I might have stayed in the Girl Scouts until completing my Silver Award, but in many ways, the Boy Scouts left a much bigger impression on my life. I grew up going to a BSA Learning for Life day camp that also offered a Wilderness School, a week-long backpacking and team building program run using Project C.O.P.E. principles. I attended these programs for as long as I could as a camper, and was then asked to shadow facilitators and help on rock climbing and high ropes sites until I was running programs both with staff partners and on my own.
C.O.P.E. stands for Challenging Outdoor Personal Experience and is a Boy Scouts of America program with historical ties to Outward Bound, Project Adventure, and NORJAM. The program uses group initiative games, trust events, and low and high ropes courses to challenge individuals and groups in a myriad of ways. Programs also focus on development of groups and individuals in eight areas: communication, teamwork, planning, trust, self-esteem, decision making, leadership, and problem solving. The day starts with icebreakers and slowly builds in challenge and risk to high ropes events, with “debriefs,” structured conversations focusing on both group and self-reflection after each event.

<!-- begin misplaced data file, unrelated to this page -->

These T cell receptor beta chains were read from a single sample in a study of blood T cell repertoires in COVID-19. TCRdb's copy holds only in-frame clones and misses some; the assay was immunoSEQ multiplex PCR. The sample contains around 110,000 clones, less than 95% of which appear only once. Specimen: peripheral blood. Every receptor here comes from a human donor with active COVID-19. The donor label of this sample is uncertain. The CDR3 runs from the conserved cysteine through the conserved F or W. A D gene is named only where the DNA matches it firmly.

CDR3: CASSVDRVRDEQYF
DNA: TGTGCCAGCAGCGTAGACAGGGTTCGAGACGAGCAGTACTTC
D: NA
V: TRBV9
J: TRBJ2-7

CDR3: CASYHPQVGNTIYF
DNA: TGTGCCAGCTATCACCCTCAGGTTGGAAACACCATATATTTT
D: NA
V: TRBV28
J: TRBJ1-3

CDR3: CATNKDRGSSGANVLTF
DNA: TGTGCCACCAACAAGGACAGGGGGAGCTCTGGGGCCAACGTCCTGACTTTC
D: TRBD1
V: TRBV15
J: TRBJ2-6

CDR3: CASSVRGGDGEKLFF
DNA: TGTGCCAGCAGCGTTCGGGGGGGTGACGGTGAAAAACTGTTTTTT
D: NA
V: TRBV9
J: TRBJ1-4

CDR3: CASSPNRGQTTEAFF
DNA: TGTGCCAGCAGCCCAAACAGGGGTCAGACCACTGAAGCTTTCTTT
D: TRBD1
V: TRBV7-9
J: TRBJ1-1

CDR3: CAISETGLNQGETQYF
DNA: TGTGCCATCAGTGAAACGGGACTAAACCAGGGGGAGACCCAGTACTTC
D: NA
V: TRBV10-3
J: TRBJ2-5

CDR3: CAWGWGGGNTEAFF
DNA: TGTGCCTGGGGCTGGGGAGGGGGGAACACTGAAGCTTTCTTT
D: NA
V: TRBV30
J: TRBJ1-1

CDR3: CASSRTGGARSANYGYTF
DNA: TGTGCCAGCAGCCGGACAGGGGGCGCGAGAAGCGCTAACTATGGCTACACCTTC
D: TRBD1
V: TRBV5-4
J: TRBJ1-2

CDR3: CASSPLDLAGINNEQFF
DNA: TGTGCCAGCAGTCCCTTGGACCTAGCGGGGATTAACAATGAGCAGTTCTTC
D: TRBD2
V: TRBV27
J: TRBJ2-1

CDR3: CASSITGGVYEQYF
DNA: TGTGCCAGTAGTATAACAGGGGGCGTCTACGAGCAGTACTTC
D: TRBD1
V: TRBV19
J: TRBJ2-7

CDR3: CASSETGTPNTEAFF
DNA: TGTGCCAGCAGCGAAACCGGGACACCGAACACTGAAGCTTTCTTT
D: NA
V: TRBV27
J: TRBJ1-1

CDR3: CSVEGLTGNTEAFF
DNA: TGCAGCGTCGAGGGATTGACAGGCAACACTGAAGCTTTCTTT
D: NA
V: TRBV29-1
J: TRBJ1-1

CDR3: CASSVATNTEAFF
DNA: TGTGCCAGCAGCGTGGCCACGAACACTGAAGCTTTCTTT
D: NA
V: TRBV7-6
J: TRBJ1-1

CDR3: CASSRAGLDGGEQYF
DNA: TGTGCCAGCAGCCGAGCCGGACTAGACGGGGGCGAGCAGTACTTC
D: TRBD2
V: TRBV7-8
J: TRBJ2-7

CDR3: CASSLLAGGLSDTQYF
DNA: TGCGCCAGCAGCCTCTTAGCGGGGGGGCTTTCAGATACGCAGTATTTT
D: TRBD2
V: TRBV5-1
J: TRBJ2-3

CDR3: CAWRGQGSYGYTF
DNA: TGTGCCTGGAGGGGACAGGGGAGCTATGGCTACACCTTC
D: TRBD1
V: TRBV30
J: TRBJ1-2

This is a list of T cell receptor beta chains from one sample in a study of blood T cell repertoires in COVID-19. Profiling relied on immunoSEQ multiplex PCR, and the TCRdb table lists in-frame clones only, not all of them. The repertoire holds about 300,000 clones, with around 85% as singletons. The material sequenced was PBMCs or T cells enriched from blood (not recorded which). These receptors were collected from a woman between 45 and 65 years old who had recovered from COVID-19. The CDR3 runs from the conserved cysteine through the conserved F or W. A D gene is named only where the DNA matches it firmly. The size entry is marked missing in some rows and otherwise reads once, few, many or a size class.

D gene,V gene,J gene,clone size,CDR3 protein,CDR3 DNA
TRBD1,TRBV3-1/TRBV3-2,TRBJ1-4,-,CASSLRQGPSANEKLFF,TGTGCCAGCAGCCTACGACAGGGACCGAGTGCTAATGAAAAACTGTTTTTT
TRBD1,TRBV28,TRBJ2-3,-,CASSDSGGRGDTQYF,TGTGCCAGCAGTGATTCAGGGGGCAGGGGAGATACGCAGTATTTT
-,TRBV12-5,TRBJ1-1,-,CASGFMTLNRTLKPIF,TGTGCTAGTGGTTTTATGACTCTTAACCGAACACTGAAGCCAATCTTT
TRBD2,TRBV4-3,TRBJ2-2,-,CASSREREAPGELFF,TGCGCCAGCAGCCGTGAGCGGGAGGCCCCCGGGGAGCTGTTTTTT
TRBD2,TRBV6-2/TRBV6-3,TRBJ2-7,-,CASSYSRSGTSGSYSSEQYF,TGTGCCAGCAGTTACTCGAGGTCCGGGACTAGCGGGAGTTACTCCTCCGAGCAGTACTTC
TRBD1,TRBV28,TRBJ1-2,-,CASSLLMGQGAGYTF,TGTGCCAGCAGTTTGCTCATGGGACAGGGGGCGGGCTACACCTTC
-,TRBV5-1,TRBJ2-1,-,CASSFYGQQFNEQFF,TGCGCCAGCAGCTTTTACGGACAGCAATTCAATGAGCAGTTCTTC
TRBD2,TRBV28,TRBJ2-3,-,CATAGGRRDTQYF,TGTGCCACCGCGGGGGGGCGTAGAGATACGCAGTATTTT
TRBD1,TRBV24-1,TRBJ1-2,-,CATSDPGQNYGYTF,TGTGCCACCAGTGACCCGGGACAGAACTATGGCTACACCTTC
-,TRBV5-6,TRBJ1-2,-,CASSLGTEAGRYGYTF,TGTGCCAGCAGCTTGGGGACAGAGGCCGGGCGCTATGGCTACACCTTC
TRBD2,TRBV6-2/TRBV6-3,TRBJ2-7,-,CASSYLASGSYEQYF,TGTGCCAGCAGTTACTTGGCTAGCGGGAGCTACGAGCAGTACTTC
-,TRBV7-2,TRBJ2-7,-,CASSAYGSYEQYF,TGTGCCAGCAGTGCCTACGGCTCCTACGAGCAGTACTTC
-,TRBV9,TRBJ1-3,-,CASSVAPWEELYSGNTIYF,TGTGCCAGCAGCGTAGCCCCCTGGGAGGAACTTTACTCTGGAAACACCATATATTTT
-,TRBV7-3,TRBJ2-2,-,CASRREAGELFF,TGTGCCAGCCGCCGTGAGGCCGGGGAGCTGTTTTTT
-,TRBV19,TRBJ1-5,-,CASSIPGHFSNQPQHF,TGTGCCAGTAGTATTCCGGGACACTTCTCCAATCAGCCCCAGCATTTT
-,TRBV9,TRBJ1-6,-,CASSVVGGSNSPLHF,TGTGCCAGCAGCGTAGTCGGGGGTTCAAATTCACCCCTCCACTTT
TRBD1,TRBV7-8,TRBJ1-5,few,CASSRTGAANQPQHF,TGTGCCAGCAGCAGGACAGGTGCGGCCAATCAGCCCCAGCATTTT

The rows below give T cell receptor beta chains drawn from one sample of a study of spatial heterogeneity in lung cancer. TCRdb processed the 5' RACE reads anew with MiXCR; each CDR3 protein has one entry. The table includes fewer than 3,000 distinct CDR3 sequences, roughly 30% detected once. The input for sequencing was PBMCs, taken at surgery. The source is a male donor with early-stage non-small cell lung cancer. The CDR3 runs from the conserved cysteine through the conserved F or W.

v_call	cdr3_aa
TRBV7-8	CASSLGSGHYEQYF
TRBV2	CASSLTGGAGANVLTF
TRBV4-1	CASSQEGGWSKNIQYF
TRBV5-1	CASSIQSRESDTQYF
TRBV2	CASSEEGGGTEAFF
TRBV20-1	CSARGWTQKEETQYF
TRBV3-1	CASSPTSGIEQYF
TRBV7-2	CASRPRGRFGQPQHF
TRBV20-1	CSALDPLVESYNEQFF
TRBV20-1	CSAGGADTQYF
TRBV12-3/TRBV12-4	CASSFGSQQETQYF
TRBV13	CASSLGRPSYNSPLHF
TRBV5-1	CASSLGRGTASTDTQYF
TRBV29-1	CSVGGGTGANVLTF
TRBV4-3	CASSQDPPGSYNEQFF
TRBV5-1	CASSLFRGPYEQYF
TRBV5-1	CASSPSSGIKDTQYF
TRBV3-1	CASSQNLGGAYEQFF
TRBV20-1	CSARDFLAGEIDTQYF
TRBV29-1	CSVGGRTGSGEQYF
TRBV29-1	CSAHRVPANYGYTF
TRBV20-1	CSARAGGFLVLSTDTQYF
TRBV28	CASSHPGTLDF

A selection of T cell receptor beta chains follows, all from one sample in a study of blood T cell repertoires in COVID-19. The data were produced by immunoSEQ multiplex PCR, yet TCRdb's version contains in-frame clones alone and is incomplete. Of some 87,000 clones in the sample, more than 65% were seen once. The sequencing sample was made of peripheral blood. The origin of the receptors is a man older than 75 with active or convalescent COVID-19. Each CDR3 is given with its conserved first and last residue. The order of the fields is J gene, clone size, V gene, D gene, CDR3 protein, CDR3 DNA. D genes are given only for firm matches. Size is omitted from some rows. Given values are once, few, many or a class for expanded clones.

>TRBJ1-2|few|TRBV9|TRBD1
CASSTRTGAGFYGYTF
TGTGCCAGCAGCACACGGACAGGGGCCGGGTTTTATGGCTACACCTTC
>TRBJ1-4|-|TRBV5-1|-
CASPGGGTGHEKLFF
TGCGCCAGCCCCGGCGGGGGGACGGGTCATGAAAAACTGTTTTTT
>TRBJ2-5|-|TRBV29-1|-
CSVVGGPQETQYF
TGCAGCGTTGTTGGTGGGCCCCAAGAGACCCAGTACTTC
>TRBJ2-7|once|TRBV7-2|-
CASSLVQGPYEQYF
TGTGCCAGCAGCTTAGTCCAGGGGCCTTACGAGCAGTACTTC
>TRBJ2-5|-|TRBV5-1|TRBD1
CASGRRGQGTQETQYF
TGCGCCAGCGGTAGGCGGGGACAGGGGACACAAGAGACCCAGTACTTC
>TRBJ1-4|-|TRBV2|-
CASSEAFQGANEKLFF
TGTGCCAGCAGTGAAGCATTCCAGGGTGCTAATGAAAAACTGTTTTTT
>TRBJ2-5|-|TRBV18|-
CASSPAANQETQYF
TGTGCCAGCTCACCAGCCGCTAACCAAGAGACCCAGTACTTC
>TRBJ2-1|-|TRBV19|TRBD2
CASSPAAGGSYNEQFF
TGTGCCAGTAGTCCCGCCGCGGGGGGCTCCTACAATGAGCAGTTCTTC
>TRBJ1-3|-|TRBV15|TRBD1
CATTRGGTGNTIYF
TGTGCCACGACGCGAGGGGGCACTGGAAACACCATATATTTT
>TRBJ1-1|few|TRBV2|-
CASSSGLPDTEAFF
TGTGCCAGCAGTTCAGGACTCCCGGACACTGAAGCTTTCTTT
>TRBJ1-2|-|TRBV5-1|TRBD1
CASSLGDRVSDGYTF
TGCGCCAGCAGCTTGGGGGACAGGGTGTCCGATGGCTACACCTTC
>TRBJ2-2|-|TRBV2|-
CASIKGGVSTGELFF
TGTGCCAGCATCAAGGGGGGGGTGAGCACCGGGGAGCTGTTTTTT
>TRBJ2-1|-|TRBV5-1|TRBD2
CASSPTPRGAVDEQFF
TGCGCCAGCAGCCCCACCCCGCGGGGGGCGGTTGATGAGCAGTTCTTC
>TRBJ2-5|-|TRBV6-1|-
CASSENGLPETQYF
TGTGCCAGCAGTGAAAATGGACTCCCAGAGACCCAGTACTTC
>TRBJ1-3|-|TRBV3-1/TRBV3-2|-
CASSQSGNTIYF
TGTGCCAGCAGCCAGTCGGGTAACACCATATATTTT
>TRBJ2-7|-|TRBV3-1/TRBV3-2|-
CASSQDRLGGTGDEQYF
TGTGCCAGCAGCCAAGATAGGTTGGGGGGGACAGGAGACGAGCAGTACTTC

I was lucky to become involved in this programming when I was very young and luckier still to find ways to apply the experiential education principles embedded in C.O.P.E programming in other areas of my life, from both the way I teach and communicate, to my future academic aspirations. Part of what I aim to do is work with other facilitators to find ways to translate this experience into classrooms and communities without relying on the adventure component to create challenges and spark conversations and reflection. It is my thought that literature can become that bridge, and so be used for conflict resolution and community building in different areas. This was the idea behind my project as a Rotary Scholar in Edinburgh, and remains a passion and an academic interest.